Clostridium perfringens


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Related to Clostridium perfringens: Clostridium difficile, Clostridium perfringens enterotoxin

Clostridium perfringens

[klä‚strid·ē·əm pər′frin·jənz]
(microbiology)
A spore-forming, toxin-producing bacterium that can contaminate meat left at room temperature. The ingested cells release toxin in the digestive tract, resulting in cramps and diarrhea.
References in periodicals archive ?
Culture of cloacal swabs retrieved on day 12 from pelicans D to F demonstrated high concentrations of Clostridium perfringens.
Immunopathology and cytokine responses in broiler chickens coinfected with Eimeria maxima and Clostridium perfringens with the use of an animal model of necrotic enteritis.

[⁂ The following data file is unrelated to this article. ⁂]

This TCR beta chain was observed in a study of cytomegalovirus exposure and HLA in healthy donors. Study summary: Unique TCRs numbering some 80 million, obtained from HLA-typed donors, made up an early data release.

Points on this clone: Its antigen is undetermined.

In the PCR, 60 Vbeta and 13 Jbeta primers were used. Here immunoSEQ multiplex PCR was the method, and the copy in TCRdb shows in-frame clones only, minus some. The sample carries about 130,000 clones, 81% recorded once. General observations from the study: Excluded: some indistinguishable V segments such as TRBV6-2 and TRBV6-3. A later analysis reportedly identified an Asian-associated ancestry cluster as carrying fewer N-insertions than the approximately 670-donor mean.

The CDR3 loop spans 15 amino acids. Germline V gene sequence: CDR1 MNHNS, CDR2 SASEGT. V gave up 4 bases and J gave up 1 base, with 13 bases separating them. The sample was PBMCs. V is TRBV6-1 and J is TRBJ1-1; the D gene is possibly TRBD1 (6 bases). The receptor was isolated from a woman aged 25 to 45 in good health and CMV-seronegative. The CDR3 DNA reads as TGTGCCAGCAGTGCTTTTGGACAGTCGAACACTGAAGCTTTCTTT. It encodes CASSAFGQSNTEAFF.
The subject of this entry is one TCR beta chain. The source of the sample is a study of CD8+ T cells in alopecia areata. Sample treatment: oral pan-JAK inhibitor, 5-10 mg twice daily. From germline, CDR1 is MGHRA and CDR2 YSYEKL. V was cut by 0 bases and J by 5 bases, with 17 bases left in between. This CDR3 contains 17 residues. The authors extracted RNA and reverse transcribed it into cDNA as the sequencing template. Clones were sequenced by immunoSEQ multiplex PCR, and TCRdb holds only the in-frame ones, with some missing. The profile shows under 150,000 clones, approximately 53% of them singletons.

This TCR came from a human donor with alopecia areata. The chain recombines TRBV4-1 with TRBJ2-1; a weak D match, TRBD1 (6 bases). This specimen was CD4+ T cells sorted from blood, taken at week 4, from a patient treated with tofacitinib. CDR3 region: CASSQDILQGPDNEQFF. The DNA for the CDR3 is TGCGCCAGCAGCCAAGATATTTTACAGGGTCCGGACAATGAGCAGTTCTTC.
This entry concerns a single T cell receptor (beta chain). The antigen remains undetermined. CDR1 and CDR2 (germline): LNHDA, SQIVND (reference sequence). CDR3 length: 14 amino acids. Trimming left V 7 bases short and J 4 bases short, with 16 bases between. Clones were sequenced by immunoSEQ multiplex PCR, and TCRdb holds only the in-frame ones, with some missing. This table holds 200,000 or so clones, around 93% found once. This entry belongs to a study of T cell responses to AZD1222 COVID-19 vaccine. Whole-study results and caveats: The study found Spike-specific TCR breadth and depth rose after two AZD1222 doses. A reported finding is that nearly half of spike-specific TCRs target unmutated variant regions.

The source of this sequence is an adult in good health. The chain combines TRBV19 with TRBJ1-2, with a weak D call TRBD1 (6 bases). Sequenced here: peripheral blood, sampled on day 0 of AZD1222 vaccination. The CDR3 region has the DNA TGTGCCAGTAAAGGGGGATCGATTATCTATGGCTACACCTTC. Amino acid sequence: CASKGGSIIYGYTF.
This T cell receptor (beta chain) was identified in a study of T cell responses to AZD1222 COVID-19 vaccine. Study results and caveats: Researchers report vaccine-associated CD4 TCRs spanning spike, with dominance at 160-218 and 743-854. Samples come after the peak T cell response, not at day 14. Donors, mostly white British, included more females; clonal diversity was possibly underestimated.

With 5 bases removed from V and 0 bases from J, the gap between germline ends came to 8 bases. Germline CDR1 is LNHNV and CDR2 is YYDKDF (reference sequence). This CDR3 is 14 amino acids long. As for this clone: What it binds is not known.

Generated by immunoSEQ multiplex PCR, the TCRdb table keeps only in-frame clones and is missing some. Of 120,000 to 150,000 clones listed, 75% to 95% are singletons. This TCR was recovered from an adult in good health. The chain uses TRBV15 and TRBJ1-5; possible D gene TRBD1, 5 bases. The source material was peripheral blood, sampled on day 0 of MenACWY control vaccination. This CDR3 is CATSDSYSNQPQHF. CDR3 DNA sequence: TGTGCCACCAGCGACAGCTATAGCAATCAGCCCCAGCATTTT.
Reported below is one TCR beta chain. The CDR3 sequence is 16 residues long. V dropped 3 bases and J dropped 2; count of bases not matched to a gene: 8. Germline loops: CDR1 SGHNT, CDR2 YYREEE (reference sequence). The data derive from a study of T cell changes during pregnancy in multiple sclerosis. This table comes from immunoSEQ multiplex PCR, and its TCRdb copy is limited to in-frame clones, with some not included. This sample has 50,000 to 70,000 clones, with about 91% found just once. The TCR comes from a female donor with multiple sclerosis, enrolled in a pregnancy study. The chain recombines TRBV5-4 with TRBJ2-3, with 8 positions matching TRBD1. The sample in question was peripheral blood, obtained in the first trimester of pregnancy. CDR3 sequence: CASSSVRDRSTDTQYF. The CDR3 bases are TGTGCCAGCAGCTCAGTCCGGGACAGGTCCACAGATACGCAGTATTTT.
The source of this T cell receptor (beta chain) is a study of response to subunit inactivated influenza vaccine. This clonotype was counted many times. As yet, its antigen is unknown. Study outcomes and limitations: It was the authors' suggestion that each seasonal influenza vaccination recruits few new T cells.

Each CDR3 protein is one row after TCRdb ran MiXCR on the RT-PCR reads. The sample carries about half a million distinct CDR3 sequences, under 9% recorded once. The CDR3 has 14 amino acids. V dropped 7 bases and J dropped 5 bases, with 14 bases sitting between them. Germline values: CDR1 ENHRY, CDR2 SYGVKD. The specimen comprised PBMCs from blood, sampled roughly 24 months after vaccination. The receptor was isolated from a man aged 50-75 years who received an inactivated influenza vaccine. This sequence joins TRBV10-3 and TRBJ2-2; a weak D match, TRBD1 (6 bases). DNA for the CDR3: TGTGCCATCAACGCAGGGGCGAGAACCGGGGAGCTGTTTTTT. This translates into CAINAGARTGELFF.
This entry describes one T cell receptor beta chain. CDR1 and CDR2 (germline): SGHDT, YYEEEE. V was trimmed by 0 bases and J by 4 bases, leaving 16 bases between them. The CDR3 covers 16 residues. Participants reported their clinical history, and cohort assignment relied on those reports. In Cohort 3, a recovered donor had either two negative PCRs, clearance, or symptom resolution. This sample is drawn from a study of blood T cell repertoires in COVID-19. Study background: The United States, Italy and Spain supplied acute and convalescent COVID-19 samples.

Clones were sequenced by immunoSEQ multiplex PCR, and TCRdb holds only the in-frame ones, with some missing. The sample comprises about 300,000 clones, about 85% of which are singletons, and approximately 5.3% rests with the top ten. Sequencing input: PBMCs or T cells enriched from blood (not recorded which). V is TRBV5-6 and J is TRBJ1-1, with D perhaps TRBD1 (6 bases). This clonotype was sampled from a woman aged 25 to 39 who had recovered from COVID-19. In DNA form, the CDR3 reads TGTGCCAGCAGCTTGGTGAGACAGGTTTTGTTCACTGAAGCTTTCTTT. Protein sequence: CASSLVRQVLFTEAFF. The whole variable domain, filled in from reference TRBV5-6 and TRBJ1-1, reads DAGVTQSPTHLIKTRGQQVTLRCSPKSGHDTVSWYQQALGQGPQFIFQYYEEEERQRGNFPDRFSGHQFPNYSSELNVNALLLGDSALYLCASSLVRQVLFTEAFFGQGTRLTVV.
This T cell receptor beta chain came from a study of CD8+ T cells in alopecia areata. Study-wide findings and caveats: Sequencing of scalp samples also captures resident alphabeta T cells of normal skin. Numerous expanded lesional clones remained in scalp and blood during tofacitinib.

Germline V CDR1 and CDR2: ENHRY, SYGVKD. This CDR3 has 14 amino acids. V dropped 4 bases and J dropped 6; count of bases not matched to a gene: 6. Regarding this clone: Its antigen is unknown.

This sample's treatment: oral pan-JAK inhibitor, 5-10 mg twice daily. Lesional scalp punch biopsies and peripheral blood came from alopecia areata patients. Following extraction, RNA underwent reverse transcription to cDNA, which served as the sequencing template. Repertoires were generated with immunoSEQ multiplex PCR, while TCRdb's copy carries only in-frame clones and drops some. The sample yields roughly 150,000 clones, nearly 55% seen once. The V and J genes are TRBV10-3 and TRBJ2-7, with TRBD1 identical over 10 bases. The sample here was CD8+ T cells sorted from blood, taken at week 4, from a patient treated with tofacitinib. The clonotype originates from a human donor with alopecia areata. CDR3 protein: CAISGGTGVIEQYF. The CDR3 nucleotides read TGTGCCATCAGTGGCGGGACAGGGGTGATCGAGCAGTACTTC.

Enterotoxigenicity and genetic relatedness of Clostridium perfringens isolates from retail foods in the United States.
Necrotic enteritis (NE) is one of the most expensive diseases in poultry caused by Clostridium perfringens invading the intestinal tract (Ao et al.
Clostridium perfringens infection among inmates at a county jail-Wisconsin, August 2008.
Clostridium perfringens contamination of chilled sea fish and mussels in Turkey.
Bacteriological Analytical Manual 8th Edition, Revision A, Clostridium perfringens, Chapter 16.
Centers for Disease Control and Prevention, Food Safety, Clostridium perfringens, January 29, 2014.
Bode, a 4-year-old neutered male golden retriever, had chronic diarrhea for over 2 years and an unresolving Clostridium perfringens for the past two months.

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